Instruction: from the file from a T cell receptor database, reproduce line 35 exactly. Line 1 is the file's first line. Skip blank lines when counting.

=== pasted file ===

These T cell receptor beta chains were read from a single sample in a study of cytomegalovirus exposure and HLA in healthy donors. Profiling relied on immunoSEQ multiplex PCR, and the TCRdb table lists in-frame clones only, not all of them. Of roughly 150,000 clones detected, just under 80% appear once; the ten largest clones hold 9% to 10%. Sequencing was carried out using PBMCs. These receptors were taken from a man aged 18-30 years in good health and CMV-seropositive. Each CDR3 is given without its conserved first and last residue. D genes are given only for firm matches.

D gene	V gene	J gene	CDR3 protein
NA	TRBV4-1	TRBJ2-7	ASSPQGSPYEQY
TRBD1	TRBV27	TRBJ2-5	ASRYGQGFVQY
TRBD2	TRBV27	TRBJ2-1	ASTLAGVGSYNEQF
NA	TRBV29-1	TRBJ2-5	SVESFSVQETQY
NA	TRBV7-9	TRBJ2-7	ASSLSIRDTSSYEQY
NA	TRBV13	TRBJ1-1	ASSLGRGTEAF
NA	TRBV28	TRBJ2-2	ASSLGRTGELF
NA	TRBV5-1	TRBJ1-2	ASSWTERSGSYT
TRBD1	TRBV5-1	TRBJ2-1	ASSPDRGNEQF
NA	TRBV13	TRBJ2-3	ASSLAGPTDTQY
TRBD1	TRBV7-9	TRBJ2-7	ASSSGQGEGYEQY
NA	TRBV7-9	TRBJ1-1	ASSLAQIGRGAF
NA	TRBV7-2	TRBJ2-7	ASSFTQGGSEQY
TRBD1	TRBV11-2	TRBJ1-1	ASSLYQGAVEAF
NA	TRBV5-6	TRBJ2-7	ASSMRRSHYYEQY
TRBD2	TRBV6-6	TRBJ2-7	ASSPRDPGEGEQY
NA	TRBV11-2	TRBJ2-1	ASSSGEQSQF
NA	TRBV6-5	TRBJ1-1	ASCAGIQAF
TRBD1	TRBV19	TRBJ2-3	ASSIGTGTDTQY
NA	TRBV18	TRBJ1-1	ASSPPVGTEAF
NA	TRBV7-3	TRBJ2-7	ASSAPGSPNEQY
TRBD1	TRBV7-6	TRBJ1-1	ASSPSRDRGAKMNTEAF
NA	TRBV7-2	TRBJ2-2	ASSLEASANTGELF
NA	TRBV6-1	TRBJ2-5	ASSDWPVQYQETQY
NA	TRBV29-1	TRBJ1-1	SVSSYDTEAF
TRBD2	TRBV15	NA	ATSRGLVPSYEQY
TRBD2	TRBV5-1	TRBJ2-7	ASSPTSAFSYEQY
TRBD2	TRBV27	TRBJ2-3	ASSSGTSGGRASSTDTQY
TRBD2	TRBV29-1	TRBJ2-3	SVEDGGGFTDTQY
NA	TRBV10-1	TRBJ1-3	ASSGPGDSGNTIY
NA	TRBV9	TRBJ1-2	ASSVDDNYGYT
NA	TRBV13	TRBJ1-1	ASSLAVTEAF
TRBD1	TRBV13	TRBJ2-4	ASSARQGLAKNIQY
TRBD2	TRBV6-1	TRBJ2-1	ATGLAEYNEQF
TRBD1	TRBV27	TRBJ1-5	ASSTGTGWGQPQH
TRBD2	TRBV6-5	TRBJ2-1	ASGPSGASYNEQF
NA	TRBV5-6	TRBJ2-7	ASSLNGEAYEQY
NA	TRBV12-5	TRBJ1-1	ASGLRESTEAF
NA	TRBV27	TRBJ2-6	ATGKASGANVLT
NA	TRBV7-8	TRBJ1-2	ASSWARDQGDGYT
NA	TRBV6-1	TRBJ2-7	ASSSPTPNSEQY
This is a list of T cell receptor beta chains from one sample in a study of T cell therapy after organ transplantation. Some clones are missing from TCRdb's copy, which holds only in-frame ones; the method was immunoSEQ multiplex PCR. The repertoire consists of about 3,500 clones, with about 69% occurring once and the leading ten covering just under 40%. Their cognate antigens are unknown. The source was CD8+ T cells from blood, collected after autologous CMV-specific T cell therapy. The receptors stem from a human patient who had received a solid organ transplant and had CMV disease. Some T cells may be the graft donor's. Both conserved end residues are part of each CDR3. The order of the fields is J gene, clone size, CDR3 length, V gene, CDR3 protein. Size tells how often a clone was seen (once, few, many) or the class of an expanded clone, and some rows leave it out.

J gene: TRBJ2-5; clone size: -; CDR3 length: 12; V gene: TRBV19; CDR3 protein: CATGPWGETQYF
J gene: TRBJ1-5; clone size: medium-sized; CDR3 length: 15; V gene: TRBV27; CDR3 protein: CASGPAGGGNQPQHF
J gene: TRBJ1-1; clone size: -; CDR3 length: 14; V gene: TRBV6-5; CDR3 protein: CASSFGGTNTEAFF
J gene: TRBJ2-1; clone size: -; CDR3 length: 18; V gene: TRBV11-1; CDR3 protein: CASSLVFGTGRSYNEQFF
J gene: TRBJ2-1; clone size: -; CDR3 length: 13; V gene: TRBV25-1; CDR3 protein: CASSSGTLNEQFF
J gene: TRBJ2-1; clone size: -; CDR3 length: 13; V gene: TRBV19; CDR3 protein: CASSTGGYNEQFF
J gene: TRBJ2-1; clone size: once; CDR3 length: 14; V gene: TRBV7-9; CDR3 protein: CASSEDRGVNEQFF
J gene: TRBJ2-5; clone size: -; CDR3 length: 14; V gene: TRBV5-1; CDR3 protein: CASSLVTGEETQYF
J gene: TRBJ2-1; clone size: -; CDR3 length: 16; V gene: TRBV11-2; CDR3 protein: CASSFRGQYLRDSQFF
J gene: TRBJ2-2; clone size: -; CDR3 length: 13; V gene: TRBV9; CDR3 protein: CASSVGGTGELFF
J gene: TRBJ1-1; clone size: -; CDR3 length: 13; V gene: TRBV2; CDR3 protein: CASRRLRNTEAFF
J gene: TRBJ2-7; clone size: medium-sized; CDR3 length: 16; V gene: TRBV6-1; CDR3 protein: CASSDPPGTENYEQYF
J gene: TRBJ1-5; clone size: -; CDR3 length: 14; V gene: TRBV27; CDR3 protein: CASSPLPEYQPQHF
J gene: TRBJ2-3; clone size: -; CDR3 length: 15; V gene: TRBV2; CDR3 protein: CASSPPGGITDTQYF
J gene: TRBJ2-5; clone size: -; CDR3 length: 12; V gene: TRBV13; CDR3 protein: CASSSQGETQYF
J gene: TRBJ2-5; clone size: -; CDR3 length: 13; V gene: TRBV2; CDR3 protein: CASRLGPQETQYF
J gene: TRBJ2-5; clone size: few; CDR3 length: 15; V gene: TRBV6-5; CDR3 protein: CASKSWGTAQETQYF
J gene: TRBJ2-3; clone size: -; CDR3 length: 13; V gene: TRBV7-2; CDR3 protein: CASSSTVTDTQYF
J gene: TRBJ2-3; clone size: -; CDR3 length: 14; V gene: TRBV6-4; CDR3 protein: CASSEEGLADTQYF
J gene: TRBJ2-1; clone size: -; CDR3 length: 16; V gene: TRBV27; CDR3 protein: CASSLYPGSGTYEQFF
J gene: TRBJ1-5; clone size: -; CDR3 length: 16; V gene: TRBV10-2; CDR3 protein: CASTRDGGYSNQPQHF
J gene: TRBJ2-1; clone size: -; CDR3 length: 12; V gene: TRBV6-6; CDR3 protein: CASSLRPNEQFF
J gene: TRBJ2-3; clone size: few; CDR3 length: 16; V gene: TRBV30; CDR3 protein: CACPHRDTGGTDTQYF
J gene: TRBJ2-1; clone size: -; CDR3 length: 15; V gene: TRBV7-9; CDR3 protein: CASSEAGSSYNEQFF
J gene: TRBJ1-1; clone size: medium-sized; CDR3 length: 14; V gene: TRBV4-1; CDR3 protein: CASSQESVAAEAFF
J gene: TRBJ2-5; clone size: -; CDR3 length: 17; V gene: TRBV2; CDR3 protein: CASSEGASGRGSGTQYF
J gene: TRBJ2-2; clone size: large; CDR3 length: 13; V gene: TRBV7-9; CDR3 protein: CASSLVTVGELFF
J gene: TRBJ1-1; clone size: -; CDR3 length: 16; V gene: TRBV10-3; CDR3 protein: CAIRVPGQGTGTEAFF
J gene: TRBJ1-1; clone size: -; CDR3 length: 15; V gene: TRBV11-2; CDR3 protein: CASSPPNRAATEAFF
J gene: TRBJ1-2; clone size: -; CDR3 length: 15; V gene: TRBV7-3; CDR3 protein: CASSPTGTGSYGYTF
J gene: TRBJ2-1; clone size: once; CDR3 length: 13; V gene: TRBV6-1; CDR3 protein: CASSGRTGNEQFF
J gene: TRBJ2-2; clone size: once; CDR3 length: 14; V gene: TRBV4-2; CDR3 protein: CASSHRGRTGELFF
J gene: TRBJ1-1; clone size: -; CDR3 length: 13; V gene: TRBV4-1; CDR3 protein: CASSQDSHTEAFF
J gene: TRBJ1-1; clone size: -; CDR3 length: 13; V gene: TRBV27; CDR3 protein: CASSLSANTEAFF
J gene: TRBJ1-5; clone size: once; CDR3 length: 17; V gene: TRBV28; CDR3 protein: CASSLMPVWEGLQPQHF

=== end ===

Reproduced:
TRBD1	TRBV13	TRBJ2-4	ASSARQGLAKNIQY